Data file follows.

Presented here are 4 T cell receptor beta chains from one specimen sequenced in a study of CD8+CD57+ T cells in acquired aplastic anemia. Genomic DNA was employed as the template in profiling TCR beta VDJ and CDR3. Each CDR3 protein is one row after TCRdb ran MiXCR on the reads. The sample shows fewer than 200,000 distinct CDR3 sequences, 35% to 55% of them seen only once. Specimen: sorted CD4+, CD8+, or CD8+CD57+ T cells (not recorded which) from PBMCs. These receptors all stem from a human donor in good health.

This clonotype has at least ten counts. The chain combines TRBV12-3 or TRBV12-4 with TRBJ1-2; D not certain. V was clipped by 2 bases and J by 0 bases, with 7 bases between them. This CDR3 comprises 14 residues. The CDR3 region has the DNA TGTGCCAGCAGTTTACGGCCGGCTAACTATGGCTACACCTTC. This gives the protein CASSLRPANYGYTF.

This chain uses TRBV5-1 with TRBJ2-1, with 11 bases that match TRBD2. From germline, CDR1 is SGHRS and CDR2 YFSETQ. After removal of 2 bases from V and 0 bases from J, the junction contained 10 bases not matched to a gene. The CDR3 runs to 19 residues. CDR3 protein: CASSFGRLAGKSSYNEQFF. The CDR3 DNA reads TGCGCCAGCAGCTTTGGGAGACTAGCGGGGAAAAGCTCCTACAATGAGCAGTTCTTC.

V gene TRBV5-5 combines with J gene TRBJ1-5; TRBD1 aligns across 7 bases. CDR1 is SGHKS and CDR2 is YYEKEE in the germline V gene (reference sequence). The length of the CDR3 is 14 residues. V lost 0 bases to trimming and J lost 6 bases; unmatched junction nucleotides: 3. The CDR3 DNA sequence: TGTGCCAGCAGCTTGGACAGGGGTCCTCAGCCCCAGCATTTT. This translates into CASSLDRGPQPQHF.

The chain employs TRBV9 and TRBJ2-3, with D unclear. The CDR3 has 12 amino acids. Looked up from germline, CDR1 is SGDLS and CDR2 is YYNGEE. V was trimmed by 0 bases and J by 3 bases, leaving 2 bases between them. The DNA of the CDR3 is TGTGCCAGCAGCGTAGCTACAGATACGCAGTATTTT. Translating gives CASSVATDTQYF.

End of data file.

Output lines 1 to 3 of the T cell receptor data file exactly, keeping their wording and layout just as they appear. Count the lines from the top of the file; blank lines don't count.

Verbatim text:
Presented here are 4 T cell receptor beta chains from one specimen sequenced in a study of CD8+CD57+ T cells in acquired aplastic anemia. Genomic DNA was employed as the template in profiling TCR beta VDJ and CDR3. Each CDR3 protein is one row after TCRdb ran MiXCR on the reads. The sample shows fewer than 200,000 distinct CDR3 sequences, 35% to 55% of them seen only once. Specimen: sorted CD4+, CD8+, or CD8+CD57+ T cells (not recorded which) from PBMCs. These receptors all stem from a human donor in good health.

This clonotype has at least ten counts. The chain combines TRBV12-3 or TRBV12-4 with TRBJ1-2; D not certain. V was clipped by 2 bases and J by 0 bases, with 7 bases between them. This CDR3 comprises 14 residues. The CDR3 region has the DNA TGTGCCAGCAGTTTACGGCCGGCTAACTATGGCTACACCTTC. This gives the protein CASSLRPANYGYTF.

This chain uses TRBV5-1 with TRBJ2-1, with 11 bases that match TRBD2. From germline, CDR1 is SGHRS and CDR2 YFSETQ. After removal of 2 bases from V and 0 bases from J, the junction contained 10 bases not matched to a gene. The CDR3 runs to 19 residues. CDR3 protein: CASSFGRLAGKSSYNEQFF. The CDR3 DNA reads TGCGCCAGCAGCTTTGGGAGACTAGCGGGGAAAAGCTCCTACAATGAGCAGTTCTTC.